It’s always interesting to me how different people approach blogging. I think the mark of a good blog is how effortless the writing seems. I remember, when I first started reading blogs, it seemed like churning out posts would be the easiest thing in the world. I mean, everyone has thoughts, and blogging is pretty much just putting that down in text form. Easy peasy, right?
When I first started blogging, it really was that simple. I had a lot of ideas, thoughts and opinions that I hadn’t really shared with a lot of people, and so it was always easy to think of something to write about. Back then, pretty much anything was “blog-worthy”, because I was working off an empty slate, and no one really knew much about me. My life in university gave me plenty of “adventures” to write about, and I had about 20 years of backstory to draw on for any deep, intellectual posts about life and growing up and such.
Then, as I emptied that first barrel of blog-worthy topics, and I began to feel the pinch of posting regularly, I started to look everything I did through blog-eyes. Was this worth posting about? Would people be interested in it? Was it funny enough to make a story out of? I started thinking a lot more about the mechanics of posting – it wasn’t just enough that I had a thought or an opinion or an event in mind, it had to “click” for me to be able to write about it. Some things were blog-worthy, most things were not. I would often whine, “But I have nothing to write about!”, when people around me, whose lives really weren’t that much more exciting than mine, were managing to churn out much more content than me.
Getting on board the A to Z challenge has really been a way to try and get out of this “click” mentality, and to write without getting too critical about the content. By and large, it has worked, because about 60% of what I’ve written in the four years of the challenge so far have been things I never would have considered “blog-worthy” before. (I’ve gotten desperate enough to write about gourds, for crying out loud.) Without the challenge, I wouldn’t even manage the 26 posts a year I do now.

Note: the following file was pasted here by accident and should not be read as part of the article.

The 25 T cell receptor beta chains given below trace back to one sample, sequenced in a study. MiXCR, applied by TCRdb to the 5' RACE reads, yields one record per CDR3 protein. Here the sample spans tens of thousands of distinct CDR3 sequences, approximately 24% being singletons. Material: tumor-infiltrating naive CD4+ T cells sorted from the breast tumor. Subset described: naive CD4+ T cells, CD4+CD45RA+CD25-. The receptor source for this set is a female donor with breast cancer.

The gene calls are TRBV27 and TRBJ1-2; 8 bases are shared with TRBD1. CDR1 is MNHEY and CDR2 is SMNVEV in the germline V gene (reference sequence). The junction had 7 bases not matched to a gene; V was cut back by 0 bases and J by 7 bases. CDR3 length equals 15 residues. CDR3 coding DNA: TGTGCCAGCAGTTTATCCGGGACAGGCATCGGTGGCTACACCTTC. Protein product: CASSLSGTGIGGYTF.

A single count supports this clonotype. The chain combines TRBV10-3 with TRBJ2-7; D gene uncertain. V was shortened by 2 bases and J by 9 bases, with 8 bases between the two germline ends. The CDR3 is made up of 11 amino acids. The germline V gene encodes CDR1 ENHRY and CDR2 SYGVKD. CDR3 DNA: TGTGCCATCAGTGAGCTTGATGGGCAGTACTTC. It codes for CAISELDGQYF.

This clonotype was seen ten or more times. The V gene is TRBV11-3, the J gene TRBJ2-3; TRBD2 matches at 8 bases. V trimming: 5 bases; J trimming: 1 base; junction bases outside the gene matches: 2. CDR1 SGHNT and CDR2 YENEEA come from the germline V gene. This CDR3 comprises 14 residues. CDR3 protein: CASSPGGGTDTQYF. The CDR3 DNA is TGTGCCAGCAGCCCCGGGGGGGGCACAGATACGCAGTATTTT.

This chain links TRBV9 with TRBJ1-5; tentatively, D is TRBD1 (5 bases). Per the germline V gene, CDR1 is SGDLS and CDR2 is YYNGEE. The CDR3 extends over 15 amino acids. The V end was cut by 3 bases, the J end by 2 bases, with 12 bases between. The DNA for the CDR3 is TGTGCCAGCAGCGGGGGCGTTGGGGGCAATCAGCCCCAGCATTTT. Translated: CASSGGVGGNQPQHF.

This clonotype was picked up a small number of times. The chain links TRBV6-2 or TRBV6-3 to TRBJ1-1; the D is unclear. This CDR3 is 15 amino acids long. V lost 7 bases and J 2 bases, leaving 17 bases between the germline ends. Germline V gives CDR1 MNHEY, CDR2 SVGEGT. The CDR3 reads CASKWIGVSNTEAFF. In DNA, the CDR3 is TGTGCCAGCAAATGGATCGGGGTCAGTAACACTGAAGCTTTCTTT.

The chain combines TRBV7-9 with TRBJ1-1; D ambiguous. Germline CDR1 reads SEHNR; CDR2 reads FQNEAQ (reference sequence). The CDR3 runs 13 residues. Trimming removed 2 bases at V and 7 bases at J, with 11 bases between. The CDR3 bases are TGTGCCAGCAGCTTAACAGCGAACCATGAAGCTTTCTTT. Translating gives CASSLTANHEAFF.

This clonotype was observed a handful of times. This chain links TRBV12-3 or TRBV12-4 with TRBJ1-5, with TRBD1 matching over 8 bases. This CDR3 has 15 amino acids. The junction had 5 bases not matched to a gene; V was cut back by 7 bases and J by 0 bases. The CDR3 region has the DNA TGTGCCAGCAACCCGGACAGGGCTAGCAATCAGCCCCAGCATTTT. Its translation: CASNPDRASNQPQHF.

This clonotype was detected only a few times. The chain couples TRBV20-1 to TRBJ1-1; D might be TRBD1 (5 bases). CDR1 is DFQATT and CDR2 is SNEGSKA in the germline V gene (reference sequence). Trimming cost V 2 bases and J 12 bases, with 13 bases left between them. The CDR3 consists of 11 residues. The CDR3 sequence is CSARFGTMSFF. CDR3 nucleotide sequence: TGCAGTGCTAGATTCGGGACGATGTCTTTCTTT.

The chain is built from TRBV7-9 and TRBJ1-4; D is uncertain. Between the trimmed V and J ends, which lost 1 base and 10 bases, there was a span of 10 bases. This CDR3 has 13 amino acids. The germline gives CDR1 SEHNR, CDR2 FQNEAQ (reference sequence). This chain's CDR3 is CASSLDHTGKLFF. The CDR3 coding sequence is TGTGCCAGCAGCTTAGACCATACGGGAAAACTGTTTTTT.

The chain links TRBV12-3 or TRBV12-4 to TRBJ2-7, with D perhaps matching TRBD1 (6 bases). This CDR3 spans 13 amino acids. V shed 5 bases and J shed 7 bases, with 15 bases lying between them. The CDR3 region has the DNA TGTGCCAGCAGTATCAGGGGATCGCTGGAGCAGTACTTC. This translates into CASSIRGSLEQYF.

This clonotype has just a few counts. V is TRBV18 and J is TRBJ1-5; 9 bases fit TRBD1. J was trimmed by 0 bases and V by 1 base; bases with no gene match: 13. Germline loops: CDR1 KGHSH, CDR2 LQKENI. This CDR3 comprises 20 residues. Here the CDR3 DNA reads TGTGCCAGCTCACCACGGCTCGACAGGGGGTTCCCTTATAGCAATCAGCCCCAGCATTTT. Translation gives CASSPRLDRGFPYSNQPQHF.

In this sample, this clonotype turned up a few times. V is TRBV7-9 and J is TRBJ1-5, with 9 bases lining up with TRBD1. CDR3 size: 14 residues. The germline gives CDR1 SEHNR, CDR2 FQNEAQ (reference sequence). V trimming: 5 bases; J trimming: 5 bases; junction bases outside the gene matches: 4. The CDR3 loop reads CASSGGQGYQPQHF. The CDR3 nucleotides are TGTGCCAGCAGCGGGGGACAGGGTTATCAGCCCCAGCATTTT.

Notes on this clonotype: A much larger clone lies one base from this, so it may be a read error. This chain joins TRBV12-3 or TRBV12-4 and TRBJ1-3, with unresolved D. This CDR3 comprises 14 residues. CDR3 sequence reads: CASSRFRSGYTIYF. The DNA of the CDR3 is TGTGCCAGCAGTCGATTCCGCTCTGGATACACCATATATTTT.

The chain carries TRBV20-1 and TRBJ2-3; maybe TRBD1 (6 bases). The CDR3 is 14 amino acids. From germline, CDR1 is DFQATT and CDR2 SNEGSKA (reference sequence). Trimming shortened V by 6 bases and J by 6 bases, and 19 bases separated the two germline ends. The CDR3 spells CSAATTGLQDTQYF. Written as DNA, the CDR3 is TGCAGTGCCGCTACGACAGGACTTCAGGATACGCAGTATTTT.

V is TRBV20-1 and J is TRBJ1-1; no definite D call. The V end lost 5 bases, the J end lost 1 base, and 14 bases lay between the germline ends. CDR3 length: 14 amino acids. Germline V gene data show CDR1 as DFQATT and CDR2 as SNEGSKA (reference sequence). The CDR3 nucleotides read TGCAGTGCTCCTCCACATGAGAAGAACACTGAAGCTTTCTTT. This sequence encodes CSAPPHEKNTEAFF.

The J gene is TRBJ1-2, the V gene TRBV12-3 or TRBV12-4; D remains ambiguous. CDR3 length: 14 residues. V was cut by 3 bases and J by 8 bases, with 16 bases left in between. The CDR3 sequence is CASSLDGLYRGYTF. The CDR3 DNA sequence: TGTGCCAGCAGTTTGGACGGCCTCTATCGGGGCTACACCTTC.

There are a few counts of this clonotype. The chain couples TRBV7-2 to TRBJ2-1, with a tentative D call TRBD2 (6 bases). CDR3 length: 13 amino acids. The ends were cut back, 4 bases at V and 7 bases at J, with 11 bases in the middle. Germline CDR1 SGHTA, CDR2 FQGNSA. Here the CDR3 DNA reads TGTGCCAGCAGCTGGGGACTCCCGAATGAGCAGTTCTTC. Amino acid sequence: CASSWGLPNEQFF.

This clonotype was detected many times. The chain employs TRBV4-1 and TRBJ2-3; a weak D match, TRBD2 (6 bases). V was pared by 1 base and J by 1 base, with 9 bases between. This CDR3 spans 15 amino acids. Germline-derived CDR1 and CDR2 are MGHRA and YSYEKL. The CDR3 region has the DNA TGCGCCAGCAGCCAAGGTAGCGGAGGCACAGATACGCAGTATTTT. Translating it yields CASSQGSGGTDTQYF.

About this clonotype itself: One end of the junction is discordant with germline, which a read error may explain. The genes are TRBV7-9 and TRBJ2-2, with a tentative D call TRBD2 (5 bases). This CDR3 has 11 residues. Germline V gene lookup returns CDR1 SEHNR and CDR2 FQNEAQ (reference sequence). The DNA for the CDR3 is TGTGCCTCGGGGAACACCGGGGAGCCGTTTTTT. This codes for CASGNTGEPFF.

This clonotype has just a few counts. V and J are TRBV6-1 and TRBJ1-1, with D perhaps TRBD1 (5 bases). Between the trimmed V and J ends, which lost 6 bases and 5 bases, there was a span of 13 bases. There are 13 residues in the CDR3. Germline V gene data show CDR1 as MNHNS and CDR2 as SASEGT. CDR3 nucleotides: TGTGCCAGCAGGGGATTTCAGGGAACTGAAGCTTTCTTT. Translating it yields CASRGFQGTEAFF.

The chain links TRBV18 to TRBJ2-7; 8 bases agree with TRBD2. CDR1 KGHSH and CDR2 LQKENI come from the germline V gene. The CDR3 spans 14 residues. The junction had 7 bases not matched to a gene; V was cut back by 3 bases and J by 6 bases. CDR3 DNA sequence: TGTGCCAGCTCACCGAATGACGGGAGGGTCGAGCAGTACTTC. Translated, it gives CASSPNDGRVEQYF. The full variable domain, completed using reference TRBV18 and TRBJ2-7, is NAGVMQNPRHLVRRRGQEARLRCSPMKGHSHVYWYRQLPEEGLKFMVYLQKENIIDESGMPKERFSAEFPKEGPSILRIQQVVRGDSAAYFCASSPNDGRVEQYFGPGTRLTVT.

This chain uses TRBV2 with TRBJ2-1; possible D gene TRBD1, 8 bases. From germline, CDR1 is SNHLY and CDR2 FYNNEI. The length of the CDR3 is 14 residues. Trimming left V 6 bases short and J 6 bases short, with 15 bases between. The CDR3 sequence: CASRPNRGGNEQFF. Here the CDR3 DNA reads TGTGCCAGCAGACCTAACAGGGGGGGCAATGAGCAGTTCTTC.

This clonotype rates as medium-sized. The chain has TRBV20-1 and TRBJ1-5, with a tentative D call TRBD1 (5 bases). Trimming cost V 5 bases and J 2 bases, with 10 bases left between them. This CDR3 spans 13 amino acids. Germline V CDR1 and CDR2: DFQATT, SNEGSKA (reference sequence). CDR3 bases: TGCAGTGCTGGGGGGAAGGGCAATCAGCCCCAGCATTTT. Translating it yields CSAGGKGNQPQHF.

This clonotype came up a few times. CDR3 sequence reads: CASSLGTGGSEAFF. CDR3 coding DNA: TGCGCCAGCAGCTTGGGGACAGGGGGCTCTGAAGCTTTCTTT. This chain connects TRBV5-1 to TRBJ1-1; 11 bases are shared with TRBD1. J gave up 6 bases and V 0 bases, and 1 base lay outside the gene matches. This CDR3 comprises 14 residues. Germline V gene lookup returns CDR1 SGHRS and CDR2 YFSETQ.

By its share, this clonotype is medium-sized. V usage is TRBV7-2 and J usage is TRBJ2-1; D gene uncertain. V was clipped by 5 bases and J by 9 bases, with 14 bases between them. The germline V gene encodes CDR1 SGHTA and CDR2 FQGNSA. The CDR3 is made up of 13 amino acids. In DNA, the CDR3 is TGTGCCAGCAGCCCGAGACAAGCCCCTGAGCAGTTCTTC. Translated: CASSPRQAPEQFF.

From what I’ve seen of friends doing the challenge, everyone struggles with ideas, even the regular bloggers. The easiest way to go about it is to make a list of things you want to write about anyway, and then assign letters to them as needed. Unfortunately, this doesn’t always work for me, since the whole purpose of the challenge is to get me to think of things to write about. It also helps to have a muse, like a child who does and says something new and different on a daily basis, but even that takes skill, to be able to take the everyday things and turn them into material worth reading about, and I’m not sure I have that skill. Many people pick a theme, which does make coming up with content easier, but since this is a personal blog about my life, I don’t like the idea of it getting too factual or repetitive.
There is no method to my madness (and, trust me, it is definitely madness come April every year). A lot of people write their posts in advance, but I just like the feeling of everyday panic and despair too much to do that. The mood varies every day. Some days, I know what I want to write about. Most days, I’m struggling to come up with ideas. About half the time, that struggle leads to a post I’m happy with. Other times, I write with the knowledge that future-me will not be as critical and that she’d rather have something to read than nothing at all.
On my most desperate days, I just have to write and hope that no one notices that I’ve essentially written about not having anything to write about.